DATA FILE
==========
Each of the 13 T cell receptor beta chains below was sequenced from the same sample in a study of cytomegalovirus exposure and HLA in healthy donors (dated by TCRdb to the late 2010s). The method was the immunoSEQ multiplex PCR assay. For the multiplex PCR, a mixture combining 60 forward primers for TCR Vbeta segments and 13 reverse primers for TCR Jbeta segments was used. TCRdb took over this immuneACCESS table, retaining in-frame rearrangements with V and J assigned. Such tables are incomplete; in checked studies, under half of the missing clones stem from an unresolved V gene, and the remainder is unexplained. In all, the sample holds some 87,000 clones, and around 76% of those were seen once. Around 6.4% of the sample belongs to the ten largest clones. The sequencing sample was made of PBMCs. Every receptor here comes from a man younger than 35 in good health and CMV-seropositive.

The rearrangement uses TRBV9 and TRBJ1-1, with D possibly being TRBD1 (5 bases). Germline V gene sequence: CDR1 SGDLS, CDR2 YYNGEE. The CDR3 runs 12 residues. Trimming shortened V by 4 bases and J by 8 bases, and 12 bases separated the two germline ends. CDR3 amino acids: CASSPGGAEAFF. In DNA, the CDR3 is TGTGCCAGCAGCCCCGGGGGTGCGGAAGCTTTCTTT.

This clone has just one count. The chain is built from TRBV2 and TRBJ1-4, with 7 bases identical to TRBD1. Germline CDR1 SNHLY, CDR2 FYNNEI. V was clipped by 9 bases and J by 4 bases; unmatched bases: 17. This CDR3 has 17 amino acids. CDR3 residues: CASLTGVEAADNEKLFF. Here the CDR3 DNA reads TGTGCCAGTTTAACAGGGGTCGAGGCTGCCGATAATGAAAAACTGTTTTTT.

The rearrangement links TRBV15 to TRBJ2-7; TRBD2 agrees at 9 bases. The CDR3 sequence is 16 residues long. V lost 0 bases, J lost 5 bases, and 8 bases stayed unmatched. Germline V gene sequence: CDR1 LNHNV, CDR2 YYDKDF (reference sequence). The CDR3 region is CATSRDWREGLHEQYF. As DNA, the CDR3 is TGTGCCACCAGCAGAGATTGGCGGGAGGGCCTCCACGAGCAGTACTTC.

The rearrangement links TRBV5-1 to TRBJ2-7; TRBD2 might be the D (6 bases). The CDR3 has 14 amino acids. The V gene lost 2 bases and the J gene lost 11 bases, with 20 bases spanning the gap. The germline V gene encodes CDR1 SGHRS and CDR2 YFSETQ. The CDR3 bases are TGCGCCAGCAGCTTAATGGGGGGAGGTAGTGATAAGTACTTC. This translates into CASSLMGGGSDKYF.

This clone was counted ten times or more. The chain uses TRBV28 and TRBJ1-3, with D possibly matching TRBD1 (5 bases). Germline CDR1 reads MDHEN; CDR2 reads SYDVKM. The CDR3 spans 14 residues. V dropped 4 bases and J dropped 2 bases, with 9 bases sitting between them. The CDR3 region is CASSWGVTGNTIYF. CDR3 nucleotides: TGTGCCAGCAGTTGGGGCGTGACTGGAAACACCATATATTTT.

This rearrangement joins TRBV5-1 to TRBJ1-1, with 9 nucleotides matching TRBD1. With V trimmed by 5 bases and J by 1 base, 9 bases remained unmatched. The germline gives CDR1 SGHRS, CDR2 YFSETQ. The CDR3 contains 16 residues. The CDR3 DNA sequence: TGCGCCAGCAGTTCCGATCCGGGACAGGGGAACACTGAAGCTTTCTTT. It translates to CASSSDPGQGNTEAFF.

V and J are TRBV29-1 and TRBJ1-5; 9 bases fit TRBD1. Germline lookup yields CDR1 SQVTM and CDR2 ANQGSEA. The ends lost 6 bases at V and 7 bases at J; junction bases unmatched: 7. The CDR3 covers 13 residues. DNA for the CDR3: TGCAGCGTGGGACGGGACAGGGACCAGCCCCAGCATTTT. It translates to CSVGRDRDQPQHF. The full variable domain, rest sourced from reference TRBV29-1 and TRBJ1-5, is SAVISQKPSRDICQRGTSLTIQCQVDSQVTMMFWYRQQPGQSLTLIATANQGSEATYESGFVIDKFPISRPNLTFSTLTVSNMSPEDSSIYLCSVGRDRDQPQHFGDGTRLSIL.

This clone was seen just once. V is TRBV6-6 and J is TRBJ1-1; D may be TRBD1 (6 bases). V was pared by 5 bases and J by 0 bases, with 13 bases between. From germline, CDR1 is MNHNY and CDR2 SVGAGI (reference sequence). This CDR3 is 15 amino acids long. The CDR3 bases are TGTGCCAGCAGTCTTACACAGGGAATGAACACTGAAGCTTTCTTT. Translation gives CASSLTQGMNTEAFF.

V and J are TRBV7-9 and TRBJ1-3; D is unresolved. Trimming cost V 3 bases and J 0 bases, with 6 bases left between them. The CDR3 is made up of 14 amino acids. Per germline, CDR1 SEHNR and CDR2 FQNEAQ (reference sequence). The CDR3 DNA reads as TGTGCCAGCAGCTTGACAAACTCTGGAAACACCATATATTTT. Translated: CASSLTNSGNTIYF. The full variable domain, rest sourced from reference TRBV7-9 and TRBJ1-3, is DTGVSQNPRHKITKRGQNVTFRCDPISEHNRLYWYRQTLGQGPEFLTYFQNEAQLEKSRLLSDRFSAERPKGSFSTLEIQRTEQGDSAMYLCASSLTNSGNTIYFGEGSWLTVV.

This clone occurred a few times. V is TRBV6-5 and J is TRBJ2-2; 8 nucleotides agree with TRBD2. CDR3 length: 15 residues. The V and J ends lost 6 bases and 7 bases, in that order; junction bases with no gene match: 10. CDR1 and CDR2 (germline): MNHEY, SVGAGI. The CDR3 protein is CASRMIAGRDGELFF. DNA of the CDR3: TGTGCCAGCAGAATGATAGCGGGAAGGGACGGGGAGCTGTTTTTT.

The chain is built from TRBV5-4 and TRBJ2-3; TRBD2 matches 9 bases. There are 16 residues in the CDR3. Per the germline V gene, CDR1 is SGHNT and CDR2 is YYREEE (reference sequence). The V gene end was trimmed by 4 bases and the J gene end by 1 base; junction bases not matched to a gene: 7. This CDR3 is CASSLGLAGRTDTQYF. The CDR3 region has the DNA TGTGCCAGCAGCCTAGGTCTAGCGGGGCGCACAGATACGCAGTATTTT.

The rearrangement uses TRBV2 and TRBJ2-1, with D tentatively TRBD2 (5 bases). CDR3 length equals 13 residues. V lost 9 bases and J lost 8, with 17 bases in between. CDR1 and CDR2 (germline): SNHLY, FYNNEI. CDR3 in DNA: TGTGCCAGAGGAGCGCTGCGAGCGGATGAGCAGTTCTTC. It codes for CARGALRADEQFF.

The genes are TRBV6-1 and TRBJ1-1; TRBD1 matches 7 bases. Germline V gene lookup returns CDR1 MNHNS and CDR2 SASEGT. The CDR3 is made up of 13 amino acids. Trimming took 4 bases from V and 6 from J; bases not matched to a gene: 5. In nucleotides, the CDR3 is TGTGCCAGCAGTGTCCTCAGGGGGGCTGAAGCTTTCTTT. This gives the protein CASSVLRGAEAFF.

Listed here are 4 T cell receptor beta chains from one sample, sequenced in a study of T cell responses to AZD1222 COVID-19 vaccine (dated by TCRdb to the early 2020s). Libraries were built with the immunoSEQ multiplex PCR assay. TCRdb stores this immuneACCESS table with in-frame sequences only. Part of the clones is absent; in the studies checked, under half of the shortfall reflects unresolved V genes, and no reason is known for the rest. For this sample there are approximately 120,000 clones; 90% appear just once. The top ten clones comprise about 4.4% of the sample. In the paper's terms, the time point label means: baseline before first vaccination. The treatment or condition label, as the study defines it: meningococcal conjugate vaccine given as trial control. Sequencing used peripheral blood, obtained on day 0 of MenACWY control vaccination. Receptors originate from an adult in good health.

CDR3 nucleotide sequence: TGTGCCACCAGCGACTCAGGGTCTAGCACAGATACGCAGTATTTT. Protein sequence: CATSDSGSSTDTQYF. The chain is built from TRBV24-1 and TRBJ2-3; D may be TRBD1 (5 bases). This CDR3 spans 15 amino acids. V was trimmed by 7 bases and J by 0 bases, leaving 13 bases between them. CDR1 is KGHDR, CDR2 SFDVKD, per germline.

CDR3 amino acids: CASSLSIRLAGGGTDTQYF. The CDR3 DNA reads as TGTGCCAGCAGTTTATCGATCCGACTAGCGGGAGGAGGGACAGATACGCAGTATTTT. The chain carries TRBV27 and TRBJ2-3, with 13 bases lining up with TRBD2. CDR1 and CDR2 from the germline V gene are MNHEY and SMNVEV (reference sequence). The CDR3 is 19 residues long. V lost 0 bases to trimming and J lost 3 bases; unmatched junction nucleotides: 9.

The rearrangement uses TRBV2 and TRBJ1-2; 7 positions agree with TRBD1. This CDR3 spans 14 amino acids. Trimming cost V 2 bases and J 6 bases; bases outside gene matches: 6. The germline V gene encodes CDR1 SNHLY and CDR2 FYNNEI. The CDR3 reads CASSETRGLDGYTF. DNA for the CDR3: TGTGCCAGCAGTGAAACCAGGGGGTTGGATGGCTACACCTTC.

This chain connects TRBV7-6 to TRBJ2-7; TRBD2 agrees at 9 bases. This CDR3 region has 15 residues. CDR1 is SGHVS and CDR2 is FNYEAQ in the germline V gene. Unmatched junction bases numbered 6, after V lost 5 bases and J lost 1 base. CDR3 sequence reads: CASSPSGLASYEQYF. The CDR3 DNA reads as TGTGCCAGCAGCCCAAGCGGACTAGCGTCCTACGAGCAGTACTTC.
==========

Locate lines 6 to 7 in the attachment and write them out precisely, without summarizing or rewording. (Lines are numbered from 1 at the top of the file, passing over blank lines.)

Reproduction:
This clone was counted ten times or more. The chain uses TRBV28 and TRBJ1-3, with D possibly matching TRBD1 (5 bases). Germline CDR1 reads MDHEN; CDR2 reads SYDVKM. The CDR3 spans 14 residues. V dropped 4 bases and J dropped 2 bases, with 9 bases sitting between them. The CDR3 region is CASSWGVTGNTIYF. CDR3 nucleotides: TGTGCCAGCAGTTGGGGCGTGACTGGAAACACCATATATTTT.

This rearrangement joins TRBV5-1 to TRBJ1-1, with 9 nucleotides matching TRBD1. With V trimmed by 5 bases and J by 1 base, 9 bases remained unmatched. The germline gives CDR1 SGHRS, CDR2 YFSETQ. The CDR3 contains 16 residues. The CDR3 DNA sequence: TGCGCCAGCAGTTCCGATCCGGGACAGGGGAACACTGAAGCTTTCTTT. It translates to CASSSDPGQGNTEAFF.